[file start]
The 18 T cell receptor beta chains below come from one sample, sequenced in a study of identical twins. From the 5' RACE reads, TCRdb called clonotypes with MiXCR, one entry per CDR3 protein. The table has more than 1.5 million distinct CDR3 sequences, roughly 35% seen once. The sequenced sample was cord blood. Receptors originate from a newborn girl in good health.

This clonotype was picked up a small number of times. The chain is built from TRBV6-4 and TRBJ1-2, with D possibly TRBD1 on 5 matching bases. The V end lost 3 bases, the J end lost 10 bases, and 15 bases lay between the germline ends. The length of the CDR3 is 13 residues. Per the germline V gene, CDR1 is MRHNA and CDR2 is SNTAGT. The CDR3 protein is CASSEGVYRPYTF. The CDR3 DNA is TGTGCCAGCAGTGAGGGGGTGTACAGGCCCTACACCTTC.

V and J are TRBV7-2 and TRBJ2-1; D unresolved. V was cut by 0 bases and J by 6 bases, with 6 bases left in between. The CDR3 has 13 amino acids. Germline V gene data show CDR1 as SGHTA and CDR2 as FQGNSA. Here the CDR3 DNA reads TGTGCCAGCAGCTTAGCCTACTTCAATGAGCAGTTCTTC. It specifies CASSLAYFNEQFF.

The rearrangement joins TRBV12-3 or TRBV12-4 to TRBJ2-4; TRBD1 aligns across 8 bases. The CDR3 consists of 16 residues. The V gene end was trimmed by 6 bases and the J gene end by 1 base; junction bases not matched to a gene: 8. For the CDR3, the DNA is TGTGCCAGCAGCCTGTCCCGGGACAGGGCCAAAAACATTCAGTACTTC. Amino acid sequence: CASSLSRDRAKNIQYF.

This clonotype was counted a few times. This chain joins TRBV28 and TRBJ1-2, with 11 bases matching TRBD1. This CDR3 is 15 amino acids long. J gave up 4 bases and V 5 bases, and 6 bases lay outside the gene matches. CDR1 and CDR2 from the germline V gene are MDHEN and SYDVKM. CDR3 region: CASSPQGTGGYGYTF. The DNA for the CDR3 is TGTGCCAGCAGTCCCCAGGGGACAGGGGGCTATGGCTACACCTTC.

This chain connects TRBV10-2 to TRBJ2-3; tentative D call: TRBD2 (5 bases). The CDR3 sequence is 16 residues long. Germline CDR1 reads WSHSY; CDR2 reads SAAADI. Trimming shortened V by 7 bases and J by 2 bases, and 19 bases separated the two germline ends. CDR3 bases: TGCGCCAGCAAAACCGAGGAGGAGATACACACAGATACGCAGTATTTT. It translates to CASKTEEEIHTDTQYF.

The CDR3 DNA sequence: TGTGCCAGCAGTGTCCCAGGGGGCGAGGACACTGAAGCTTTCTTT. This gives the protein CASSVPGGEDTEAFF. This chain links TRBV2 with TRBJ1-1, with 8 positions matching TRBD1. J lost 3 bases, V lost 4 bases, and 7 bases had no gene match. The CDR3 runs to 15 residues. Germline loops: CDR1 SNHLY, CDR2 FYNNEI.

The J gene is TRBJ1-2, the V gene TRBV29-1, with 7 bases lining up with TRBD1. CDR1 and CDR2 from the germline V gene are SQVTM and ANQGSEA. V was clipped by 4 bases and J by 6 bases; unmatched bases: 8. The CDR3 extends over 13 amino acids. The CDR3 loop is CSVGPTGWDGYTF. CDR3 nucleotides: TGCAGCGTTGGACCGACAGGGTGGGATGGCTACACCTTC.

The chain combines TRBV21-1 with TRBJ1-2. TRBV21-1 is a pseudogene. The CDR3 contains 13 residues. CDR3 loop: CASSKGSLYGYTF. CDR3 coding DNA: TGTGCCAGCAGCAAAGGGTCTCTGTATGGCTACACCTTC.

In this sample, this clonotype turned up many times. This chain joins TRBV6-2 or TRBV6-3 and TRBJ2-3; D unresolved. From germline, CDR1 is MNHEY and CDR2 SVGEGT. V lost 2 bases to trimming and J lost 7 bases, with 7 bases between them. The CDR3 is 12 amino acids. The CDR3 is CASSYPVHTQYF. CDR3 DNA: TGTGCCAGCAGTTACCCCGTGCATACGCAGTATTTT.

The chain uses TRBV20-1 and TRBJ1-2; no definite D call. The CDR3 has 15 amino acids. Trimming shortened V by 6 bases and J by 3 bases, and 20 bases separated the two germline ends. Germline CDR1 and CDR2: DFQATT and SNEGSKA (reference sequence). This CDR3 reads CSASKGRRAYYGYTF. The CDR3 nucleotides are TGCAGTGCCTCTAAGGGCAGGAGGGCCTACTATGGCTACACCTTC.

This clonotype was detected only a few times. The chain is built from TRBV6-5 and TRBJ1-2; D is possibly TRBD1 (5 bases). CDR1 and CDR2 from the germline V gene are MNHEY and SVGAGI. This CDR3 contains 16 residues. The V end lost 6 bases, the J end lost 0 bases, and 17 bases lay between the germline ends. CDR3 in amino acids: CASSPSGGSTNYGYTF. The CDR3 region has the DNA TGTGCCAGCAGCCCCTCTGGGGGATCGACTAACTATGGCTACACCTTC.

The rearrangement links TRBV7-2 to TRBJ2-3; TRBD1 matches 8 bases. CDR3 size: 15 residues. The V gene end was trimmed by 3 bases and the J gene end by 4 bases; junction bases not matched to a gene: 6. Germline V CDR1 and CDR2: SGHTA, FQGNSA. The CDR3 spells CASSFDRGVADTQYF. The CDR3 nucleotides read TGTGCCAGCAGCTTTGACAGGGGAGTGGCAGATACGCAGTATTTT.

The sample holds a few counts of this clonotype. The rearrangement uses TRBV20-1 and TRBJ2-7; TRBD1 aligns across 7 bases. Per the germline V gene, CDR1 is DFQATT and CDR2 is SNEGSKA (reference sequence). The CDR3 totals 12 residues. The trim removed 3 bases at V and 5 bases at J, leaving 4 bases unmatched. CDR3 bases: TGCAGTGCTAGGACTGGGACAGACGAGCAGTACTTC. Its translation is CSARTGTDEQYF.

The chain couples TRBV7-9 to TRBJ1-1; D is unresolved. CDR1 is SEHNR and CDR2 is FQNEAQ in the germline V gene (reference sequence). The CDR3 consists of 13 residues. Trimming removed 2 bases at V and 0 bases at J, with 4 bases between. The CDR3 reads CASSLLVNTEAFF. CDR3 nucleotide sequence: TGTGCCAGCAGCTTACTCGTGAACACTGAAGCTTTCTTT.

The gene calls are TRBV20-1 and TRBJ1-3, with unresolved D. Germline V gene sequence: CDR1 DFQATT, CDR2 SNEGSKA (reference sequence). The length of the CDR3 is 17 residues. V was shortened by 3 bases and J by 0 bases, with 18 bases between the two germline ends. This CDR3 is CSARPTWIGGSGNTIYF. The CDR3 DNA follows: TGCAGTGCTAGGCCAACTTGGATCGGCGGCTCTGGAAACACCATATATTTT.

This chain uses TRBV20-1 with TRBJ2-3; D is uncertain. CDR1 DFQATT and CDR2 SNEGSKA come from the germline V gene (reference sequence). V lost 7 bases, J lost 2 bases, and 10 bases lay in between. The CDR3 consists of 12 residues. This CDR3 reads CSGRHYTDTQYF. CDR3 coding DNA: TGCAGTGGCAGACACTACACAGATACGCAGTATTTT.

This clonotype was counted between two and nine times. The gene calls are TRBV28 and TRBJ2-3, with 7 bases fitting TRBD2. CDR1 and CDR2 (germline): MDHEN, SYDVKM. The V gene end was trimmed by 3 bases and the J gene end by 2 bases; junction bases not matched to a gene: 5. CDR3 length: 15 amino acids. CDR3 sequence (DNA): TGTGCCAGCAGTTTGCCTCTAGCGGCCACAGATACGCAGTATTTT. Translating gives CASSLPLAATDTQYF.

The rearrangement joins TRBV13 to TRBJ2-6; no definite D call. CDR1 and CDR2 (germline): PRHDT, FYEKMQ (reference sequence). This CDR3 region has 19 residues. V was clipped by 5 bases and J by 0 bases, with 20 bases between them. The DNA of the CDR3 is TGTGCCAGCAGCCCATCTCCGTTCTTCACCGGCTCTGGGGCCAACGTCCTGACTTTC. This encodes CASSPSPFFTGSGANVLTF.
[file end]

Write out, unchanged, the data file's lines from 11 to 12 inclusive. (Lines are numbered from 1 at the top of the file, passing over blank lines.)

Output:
The chain uses TRBV20-1 and TRBJ1-2; no definite D call. The CDR3 has 15 amino acids. Trimming shortened V by 6 bases and J by 3 bases, and 20 bases separated the two germline ends. Germline CDR1 and CDR2: DFQATT and SNEGSKA (reference sequence). This CDR3 reads CSASKGRRAYYGYTF. The CDR3 nucleotides are TGCAGTGCCTCTAAGGGCAGGAGGGCCTACTATGGCTACACCTTC.

This clonotype was detected only a few times. The chain is built from TRBV6-5 and TRBJ1-2; D is possibly TRBD1 (5 bases). CDR1 and CDR2 from the germline V gene are MNHEY and SVGAGI. This CDR3 contains 16 residues. The V end lost 6 bases, the J end lost 0 bases, and 17 bases lay between the germline ends. CDR3 in amino acids: CASSPSGGSTNYGYTF. The CDR3 region has the DNA TGTGCCAGCAGCCCCTCTGGGGGATCGACTAACTATGGCTACACCTTC.